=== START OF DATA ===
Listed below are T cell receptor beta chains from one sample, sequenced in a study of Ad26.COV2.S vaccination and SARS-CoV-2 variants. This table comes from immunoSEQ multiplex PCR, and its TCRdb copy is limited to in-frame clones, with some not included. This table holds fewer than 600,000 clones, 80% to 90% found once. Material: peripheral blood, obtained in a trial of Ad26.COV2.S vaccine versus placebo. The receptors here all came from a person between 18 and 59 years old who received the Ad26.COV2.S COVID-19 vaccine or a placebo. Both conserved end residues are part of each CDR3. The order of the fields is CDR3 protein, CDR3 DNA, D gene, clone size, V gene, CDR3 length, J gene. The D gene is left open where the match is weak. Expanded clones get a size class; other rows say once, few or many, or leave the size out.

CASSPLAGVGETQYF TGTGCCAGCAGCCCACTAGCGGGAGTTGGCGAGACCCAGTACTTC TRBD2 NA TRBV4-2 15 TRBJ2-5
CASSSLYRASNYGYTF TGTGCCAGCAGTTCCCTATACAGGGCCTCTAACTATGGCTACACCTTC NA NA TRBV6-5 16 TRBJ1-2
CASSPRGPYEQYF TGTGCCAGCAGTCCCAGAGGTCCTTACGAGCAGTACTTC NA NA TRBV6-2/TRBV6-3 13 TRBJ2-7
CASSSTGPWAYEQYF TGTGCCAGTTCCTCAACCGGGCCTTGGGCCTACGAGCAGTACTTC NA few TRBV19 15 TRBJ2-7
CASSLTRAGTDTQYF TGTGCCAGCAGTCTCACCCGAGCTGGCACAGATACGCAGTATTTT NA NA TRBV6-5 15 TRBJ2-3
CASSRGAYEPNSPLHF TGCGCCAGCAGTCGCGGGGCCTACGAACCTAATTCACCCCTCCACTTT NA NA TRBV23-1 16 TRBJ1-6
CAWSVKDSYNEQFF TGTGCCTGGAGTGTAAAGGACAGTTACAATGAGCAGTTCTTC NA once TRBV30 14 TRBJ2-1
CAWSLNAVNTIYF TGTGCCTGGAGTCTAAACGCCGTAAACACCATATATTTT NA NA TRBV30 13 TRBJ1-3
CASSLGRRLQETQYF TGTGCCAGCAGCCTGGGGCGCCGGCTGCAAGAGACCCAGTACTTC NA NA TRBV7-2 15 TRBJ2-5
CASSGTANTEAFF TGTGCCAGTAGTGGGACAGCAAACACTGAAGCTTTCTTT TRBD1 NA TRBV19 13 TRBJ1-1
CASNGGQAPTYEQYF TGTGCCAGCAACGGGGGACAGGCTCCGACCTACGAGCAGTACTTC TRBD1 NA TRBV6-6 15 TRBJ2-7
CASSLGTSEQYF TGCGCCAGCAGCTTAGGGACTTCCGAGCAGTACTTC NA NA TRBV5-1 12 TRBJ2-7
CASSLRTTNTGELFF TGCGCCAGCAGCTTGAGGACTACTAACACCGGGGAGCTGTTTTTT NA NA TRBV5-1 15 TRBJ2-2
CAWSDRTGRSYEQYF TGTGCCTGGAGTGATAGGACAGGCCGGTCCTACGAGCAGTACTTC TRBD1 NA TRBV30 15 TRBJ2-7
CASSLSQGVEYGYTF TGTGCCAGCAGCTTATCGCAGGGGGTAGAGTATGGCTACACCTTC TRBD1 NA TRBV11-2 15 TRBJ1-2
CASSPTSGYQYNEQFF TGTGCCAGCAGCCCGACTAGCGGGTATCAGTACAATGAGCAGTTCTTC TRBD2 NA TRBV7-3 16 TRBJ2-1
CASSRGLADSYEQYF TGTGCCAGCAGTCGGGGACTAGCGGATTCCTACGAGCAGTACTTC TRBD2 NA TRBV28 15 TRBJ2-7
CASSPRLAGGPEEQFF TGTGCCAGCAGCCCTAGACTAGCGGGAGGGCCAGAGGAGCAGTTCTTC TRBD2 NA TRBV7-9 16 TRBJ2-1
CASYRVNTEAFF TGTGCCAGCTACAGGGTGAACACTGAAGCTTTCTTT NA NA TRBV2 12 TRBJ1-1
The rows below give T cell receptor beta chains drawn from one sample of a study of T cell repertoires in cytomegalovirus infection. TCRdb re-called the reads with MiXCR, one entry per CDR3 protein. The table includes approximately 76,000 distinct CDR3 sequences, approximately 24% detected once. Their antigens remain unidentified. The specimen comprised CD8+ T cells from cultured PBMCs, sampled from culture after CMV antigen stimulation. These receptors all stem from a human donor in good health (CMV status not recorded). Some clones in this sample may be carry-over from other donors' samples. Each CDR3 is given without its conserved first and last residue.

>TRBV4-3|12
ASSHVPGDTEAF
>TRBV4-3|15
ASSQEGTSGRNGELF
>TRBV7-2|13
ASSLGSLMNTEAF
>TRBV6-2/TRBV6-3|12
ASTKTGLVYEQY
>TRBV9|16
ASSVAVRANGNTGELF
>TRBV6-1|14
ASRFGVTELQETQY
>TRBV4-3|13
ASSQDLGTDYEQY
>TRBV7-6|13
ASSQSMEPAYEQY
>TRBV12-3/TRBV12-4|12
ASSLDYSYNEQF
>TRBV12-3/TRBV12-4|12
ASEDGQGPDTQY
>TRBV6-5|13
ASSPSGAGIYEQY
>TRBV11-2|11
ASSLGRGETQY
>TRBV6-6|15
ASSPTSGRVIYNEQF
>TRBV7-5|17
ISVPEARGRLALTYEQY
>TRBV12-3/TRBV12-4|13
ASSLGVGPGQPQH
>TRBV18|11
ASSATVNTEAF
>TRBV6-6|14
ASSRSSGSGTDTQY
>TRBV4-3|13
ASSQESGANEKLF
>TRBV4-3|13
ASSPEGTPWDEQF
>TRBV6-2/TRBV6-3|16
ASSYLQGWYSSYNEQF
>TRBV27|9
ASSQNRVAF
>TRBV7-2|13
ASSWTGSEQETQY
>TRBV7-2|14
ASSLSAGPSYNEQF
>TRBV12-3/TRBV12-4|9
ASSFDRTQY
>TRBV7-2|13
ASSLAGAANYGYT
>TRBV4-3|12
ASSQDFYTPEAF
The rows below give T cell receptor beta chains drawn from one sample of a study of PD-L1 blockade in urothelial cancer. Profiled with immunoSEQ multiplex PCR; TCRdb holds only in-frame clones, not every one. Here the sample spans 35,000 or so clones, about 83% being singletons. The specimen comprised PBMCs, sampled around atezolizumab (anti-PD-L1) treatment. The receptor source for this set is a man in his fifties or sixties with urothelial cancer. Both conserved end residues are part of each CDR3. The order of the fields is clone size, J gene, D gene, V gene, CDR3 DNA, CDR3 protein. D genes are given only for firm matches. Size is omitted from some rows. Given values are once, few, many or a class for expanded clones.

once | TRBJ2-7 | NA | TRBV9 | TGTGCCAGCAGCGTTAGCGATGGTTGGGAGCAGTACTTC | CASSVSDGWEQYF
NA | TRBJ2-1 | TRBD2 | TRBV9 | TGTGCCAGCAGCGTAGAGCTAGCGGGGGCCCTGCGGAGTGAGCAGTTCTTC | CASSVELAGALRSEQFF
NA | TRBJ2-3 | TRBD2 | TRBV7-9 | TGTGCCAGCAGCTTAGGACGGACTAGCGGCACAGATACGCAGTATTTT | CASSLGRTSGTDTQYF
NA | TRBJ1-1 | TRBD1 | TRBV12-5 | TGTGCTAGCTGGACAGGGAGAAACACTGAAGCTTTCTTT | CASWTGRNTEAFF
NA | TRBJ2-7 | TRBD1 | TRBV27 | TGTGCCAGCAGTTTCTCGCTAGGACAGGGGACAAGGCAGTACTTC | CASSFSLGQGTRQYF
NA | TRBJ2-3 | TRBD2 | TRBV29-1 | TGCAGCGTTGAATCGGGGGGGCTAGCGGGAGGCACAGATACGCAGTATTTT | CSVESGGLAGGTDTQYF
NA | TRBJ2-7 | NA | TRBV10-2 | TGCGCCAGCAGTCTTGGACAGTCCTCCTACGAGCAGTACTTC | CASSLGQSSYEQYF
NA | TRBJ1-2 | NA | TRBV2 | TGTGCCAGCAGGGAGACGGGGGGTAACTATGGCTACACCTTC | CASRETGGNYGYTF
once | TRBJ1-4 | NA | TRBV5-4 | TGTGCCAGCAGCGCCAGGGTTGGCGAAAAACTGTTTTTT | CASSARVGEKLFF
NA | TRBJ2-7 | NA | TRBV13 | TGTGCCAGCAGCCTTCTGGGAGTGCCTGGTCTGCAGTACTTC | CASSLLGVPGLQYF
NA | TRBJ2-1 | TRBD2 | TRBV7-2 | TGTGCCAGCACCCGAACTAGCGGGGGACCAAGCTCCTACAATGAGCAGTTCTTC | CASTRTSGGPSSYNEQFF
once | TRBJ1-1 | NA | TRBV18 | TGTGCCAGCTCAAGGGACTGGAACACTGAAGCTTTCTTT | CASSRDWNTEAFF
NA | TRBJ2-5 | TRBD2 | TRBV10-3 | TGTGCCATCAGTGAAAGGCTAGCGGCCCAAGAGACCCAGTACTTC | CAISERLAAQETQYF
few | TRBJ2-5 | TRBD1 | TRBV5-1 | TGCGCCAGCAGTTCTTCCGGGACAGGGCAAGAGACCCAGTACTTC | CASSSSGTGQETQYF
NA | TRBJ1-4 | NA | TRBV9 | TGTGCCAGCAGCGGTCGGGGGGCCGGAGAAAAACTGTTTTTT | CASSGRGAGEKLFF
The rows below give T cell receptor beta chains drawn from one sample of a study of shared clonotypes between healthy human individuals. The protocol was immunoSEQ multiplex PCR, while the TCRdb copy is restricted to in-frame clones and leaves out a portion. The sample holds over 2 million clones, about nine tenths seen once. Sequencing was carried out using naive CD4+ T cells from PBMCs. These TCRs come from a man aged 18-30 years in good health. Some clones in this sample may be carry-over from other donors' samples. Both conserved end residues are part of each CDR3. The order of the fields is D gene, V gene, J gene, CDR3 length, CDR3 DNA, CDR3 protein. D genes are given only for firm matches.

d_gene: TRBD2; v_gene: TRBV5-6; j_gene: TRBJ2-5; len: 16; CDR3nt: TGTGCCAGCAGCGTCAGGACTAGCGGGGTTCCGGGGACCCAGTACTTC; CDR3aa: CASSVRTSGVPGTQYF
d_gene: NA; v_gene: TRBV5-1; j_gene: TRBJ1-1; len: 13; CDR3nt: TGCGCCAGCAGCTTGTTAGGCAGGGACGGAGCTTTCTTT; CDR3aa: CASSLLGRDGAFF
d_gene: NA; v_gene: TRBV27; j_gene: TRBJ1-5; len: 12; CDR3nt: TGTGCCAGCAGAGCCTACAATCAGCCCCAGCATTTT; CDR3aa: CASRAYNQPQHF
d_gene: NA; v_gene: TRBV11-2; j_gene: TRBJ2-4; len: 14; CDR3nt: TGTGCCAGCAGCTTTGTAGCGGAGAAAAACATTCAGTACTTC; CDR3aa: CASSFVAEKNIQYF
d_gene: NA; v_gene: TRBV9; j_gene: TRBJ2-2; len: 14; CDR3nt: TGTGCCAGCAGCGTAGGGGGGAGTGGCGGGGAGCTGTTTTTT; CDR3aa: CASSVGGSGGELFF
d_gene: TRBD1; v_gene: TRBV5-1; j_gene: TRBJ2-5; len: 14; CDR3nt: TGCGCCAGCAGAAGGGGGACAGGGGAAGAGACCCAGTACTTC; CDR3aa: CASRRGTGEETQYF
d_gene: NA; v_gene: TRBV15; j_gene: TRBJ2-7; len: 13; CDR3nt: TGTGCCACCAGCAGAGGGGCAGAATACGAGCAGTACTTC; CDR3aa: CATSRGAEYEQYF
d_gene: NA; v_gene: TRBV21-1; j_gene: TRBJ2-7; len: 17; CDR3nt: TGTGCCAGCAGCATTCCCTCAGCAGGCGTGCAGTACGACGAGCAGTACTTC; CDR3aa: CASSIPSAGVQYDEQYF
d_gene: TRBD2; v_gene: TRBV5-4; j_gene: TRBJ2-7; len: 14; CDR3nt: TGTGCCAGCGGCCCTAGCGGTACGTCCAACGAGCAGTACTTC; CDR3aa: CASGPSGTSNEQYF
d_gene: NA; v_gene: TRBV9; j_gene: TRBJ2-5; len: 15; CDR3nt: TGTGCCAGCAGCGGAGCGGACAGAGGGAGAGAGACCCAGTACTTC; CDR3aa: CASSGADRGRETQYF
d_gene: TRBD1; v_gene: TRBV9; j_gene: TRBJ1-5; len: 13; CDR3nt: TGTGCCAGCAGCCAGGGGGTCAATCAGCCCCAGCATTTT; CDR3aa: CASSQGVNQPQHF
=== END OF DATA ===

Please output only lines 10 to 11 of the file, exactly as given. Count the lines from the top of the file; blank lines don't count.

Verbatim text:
CASSLGRRLQETQYF TGTGCCAGCAGCCTGGGGCGCCGGCTGCAAGAGACCCAGTACTTC NA NA TRBV7-2 15 TRBJ2-5
CASSGTANTEAFF TGTGCCAGTAGTGGGACAGCAAACACTGAAGCTTTCTTT TRBD1 NA TRBV19 13 TRBJ1-1